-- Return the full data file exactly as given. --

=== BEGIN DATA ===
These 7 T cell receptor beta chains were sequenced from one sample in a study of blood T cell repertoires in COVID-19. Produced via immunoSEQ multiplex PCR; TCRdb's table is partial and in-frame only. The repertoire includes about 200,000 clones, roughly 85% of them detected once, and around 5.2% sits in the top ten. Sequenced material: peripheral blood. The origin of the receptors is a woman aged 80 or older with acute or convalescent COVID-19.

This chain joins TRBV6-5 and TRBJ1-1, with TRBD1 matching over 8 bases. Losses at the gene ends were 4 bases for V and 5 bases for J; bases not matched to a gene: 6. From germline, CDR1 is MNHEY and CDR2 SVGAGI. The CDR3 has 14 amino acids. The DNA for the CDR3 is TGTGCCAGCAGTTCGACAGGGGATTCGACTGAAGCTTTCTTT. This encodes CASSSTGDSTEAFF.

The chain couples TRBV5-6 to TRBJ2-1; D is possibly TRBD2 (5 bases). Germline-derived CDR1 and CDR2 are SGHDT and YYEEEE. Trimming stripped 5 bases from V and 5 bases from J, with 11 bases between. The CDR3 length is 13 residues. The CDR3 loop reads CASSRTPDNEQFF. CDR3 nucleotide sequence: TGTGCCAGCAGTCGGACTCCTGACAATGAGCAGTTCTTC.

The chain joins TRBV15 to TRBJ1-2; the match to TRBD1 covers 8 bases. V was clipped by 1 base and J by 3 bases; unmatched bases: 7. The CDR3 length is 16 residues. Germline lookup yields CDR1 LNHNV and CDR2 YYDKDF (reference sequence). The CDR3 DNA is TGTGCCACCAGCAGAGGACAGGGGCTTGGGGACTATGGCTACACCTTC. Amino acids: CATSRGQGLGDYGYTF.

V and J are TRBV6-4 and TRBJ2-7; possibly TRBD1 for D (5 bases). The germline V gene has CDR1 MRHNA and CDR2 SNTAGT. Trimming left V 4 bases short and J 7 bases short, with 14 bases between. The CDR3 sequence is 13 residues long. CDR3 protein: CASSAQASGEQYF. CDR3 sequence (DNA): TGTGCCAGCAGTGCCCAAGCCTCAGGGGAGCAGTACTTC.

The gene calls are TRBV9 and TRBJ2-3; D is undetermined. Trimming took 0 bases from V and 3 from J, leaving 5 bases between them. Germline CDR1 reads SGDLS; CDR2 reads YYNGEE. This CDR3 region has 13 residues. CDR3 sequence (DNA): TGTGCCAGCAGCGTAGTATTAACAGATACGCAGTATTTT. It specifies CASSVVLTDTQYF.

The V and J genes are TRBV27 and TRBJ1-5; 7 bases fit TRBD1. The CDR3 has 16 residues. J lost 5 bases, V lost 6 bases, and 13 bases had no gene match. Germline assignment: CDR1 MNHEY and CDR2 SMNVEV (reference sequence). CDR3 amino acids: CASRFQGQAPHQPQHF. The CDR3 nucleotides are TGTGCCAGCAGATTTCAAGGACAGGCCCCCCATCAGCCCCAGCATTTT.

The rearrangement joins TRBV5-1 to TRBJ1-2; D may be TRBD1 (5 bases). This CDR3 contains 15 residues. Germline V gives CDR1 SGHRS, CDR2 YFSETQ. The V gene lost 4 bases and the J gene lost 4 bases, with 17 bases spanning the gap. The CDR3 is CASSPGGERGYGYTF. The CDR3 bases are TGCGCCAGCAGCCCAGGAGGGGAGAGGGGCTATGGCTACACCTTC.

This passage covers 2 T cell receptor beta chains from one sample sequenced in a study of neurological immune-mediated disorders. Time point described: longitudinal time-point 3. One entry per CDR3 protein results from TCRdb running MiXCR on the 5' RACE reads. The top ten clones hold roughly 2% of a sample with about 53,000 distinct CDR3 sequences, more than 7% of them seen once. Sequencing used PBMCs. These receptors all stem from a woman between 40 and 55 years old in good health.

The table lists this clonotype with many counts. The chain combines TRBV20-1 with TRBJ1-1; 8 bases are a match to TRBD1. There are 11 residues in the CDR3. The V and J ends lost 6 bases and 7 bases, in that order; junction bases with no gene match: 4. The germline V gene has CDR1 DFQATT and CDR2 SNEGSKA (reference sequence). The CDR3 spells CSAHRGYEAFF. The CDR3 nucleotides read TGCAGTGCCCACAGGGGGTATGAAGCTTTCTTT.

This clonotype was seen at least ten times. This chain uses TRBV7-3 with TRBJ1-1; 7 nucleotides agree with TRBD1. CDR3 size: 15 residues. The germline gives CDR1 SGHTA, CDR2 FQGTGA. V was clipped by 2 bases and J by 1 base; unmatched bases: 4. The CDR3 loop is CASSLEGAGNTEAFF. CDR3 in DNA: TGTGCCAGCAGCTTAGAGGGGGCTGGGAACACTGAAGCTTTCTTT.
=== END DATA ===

These 7 T cell receptor beta chains were sequenced from one sample in a study of blood T cell repertoires in COVID-19. Produced via immunoSEQ multiplex PCR; TCRdb's table is partial and in-frame only. The repertoire includes about 200,000 clones, roughly 85% of them detected once, and around 5.2% sits in the top ten. Sequenced material: peripheral blood. The origin of the receptors is a woman aged 80 or older with acute or convalescent COVID-19.

This chain joins TRBV6-5 and TRBJ1-1, with TRBD1 matching over 8 bases. Losses at the gene ends were 4 bases for V and 5 bases for J; bases not matched to a gene: 6. From germline, CDR1 is MNHEY and CDR2 SVGAGI. The CDR3 has 14 amino acids. The DNA for the CDR3 is TGTGCCAGCAGTTCGACAGGGGATTCGACTGAAGCTTTCTTT. This encodes CASSSTGDSTEAFF.

The chain couples TRBV5-6 to TRBJ2-1; D is possibly TRBD2 (5 bases). Germline-derived CDR1 and CDR2 are SGHDT and YYEEEE. Trimming stripped 5 bases from V and 5 bases from J, with 11 bases between. The CDR3 length is 13 residues. The CDR3 loop reads CASSRTPDNEQFF. CDR3 nucleotide sequence: TGTGCCAGCAGTCGGACTCCTGACAATGAGCAGTTCTTC.

The chain joins TRBV15 to TRBJ1-2; the match to TRBD1 covers 8 bases. V was clipped by 1 base and J by 3 bases; unmatched bases: 7. The CDR3 length is 16 residues. Germline lookup yields CDR1 LNHNV and CDR2 YYDKDF (reference sequence). The CDR3 DNA is TGTGCCACCAGCAGAGGACAGGGGCTTGGGGACTATGGCTACACCTTC. Amino acids: CATSRGQGLGDYGYTF.

V and J are TRBV6-4 and TRBJ2-7; possibly TRBD1 for D (5 bases). The germline V gene has CDR1 MRHNA and CDR2 SNTAGT. Trimming left V 4 bases short and J 7 bases short, with 14 bases between. The CDR3 sequence is 13 residues long. CDR3 protein: CASSAQASGEQYF. CDR3 sequence (DNA): TGTGCCAGCAGTGCCCAAGCCTCAGGGGAGCAGTACTTC.

The gene calls are TRBV9 and TRBJ2-3; D is undetermined. Trimming took 0 bases from V and 3 from J, leaving 5 bases between them. Germline CDR1 reads SGDLS; CDR2 reads YYNGEE. This CDR3 region has 13 residues. CDR3 sequence (DNA): TGTGCCAGCAGCGTAGTATTAACAGATACGCAGTATTTT. It specifies CASSVVLTDTQYF.

The V and J genes are TRBV27 and TRBJ1-5; 7 bases fit TRBD1. The CDR3 has 16 residues. J lost 5 bases, V lost 6 bases, and 13 bases had no gene match. Germline assignment: CDR1 MNHEY and CDR2 SMNVEV (reference sequence). CDR3 amino acids: CASRFQGQAPHQPQHF. The CDR3 nucleotides are TGTGCCAGCAGATTTCAAGGACAGGCCCCCCATCAGCCCCAGCATTTT.

The rearrangement joins TRBV5-1 to TRBJ1-2; D may be TRBD1 (5 bases). This CDR3 contains 15 residues. Germline V gives CDR1 SGHRS, CDR2 YFSETQ. The V gene lost 4 bases and the J gene lost 4 bases, with 17 bases spanning the gap. The CDR3 is CASSPGGERGYGYTF. The CDR3 bases are TGCGCCAGCAGCCCAGGAGGGGAGAGGGGCTATGGCTACACCTTC.

This passage covers 2 T cell receptor beta chains from one sample sequenced in a study of neurological immune-mediated disorders. Time point described: longitudinal time-point 3. One entry per CDR3 protein results from TCRdb running MiXCR on the 5' RACE reads. The top ten clones hold roughly 2% of a sample with about 53,000 distinct CDR3 sequences, more than 7% of them seen once. Sequencing used PBMCs. These receptors all stem from a woman between 40 and 55 years old in good health.

The table lists this clonotype with many counts. The chain combines TRBV20-1 with TRBJ1-1; 8 bases are a match to TRBD1. There are 11 residues in the CDR3. The V and J ends lost 6 bases and 7 bases, in that order; junction bases with no gene match: 4. The germline V gene has CDR1 DFQATT and CDR2 SNEGSKA (reference sequence). The CDR3 spells CSAHRGYEAFF. The CDR3 nucleotides read TGCAGTGCCCACAGGGGGTATGAAGCTTTCTTT.

This clonotype was seen at least ten times. This chain uses TRBV7-3 with TRBJ1-1; 7 nucleotides agree with TRBD1. CDR3 size: 15 residues. The germline gives CDR1 SGHTA, CDR2 FQGTGA. V was clipped by 2 bases and J by 1 base; unmatched bases: 4. The CDR3 loop is CASSLEGAGNTEAFF. CDR3 in DNA: TGTGCCAGCAGCTTAGAGGGGGCTGGGAACACTGAAGCTTTCTTT.